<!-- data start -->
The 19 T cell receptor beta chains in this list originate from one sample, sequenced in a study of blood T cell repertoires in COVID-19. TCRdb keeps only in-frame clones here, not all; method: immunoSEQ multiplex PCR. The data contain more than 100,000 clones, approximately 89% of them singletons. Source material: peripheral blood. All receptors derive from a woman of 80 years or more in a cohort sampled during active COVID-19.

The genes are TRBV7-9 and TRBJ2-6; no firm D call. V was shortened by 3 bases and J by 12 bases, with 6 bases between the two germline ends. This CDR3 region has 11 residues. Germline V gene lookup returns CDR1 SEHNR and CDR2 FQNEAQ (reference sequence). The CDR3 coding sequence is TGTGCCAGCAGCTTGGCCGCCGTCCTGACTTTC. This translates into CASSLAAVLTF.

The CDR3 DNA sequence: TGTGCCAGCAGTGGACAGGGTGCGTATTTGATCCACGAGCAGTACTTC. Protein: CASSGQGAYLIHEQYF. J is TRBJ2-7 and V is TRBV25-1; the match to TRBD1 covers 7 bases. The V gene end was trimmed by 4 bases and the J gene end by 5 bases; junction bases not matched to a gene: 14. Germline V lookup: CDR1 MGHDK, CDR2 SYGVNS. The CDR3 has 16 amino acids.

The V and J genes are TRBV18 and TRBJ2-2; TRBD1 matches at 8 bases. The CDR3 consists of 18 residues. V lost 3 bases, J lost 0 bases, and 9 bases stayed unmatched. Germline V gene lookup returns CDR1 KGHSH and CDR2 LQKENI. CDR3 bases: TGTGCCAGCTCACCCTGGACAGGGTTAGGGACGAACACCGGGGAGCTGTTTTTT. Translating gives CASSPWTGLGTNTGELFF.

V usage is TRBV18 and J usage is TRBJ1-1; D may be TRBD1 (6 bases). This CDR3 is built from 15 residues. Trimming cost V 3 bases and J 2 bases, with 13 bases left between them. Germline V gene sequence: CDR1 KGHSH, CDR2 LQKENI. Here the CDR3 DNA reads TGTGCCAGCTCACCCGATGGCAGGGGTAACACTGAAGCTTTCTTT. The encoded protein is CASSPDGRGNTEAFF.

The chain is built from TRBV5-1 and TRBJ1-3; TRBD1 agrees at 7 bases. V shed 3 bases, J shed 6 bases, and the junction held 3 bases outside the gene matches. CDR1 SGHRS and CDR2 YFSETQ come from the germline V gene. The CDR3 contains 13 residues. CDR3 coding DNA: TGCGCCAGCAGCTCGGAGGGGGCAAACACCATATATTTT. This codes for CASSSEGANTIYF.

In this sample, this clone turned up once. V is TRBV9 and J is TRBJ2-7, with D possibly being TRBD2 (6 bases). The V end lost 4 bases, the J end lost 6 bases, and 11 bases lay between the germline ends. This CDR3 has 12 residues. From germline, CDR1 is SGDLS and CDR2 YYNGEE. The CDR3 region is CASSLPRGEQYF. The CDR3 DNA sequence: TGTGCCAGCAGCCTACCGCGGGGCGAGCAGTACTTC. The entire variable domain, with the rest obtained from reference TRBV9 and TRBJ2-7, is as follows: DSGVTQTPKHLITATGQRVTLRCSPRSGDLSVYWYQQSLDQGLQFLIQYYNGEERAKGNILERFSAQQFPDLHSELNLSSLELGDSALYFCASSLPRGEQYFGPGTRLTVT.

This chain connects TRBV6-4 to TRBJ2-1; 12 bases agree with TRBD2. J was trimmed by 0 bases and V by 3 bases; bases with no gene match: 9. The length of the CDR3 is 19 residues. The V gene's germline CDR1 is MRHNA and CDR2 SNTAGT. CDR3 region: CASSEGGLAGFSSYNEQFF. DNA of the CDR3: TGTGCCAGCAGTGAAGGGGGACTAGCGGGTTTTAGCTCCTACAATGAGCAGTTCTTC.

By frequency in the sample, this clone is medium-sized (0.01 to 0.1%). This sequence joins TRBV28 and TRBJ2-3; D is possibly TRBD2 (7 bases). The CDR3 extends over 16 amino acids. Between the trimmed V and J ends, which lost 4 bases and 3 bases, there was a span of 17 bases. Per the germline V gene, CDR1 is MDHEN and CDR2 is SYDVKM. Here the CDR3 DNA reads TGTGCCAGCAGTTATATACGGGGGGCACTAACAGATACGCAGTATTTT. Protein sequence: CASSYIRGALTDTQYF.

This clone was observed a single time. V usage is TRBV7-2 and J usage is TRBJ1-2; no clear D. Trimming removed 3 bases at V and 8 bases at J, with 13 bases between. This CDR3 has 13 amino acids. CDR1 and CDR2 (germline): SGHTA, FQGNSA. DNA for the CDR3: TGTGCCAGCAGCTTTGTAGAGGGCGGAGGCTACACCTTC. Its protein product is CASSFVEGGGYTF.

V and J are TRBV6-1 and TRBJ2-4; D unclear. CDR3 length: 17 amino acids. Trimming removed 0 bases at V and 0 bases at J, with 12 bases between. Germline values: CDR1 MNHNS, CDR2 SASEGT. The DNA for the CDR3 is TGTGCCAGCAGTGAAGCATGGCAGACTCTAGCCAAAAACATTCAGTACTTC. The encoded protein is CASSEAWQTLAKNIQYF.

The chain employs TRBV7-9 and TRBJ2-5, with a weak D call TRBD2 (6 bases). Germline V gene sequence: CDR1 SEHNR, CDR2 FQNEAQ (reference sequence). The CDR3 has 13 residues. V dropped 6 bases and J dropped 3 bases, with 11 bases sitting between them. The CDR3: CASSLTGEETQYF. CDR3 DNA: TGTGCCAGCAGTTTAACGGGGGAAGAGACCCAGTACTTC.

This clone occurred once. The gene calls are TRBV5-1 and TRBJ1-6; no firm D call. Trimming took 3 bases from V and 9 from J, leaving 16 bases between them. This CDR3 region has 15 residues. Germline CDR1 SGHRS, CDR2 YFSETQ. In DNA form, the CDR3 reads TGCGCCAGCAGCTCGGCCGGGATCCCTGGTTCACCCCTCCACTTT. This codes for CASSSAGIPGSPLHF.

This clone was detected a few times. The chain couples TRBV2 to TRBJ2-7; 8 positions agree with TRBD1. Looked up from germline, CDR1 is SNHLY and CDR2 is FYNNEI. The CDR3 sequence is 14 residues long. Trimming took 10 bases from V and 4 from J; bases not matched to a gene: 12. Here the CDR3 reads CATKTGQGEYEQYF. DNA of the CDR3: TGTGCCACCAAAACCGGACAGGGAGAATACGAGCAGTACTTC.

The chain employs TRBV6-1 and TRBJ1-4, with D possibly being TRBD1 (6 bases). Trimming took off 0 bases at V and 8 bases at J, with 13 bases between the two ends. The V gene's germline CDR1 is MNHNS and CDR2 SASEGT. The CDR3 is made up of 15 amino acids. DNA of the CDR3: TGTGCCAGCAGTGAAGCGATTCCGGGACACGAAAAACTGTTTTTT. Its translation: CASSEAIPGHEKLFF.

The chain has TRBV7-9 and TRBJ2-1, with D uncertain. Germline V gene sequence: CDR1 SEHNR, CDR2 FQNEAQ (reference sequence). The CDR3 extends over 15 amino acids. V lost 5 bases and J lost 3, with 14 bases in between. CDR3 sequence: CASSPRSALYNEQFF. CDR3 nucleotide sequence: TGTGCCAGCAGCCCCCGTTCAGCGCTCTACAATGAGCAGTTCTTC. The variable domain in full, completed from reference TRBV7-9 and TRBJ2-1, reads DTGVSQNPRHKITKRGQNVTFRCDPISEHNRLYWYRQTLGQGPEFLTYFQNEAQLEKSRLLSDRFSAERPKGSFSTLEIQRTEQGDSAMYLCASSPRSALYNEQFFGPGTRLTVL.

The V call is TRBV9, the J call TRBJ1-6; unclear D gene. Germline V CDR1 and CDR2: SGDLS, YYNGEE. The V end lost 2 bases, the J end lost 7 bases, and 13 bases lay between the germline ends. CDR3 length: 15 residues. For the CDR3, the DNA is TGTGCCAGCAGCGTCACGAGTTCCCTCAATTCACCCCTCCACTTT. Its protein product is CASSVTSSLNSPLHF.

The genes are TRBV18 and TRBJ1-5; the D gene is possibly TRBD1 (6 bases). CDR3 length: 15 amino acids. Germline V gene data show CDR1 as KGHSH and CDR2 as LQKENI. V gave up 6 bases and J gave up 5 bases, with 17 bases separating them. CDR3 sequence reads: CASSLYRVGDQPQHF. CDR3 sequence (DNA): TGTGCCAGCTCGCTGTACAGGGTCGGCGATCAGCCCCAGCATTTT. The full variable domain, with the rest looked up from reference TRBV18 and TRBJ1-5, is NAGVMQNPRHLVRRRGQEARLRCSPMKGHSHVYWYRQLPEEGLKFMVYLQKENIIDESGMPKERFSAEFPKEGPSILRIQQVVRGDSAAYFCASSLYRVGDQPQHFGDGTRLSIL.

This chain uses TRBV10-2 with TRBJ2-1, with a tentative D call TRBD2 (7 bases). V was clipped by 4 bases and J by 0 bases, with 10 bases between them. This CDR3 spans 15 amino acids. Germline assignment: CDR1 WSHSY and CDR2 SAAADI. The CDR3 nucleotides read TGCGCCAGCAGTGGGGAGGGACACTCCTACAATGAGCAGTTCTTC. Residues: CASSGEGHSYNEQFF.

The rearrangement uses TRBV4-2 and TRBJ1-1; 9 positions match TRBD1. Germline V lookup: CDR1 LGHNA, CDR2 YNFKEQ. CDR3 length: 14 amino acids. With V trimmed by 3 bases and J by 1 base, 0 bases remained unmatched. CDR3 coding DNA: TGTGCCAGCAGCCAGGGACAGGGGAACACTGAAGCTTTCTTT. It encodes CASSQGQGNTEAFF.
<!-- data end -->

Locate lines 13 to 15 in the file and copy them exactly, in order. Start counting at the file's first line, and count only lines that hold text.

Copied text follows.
This clone occurred once. The gene calls are TRBV5-1 and TRBJ1-6; no firm D call. Trimming took 3 bases from V and 9 from J, leaving 16 bases between them. This CDR3 region has 15 residues. Germline CDR1 SGHRS, CDR2 YFSETQ. In DNA form, the CDR3 reads TGCGCCAGCAGCTCGGCCGGGATCCCTGGTTCACCCCTCCACTTT. This codes for CASSSAGIPGSPLHF.

This clone was detected a few times. The chain couples TRBV2 to TRBJ2-7; 8 positions agree with TRBD1. Looked up from germline, CDR1 is SNHLY and CDR2 is FYNNEI. The CDR3 sequence is 14 residues long. Trimming took 10 bases from V and 4 from J; bases not matched to a gene: 12. Here the CDR3 reads CATKTGQGEYEQYF. DNA of the CDR3: TGTGCCACCAAAACCGGACAGGGAGAATACGAGCAGTACTTC.

The chain employs TRBV6-1 and TRBJ1-4, with D possibly being TRBD1 (6 bases). Trimming took off 0 bases at V and 8 bases at J, with 13 bases between the two ends. The V gene's germline CDR1 is MNHNS and CDR2 SASEGT. The CDR3 is made up of 15 amino acids. DNA of the CDR3: TGTGCCAGCAGTGAAGCGATTCCGGGACACGAAAAACTGTTTTTT. Its translation: CASSEAIPGHEKLFF.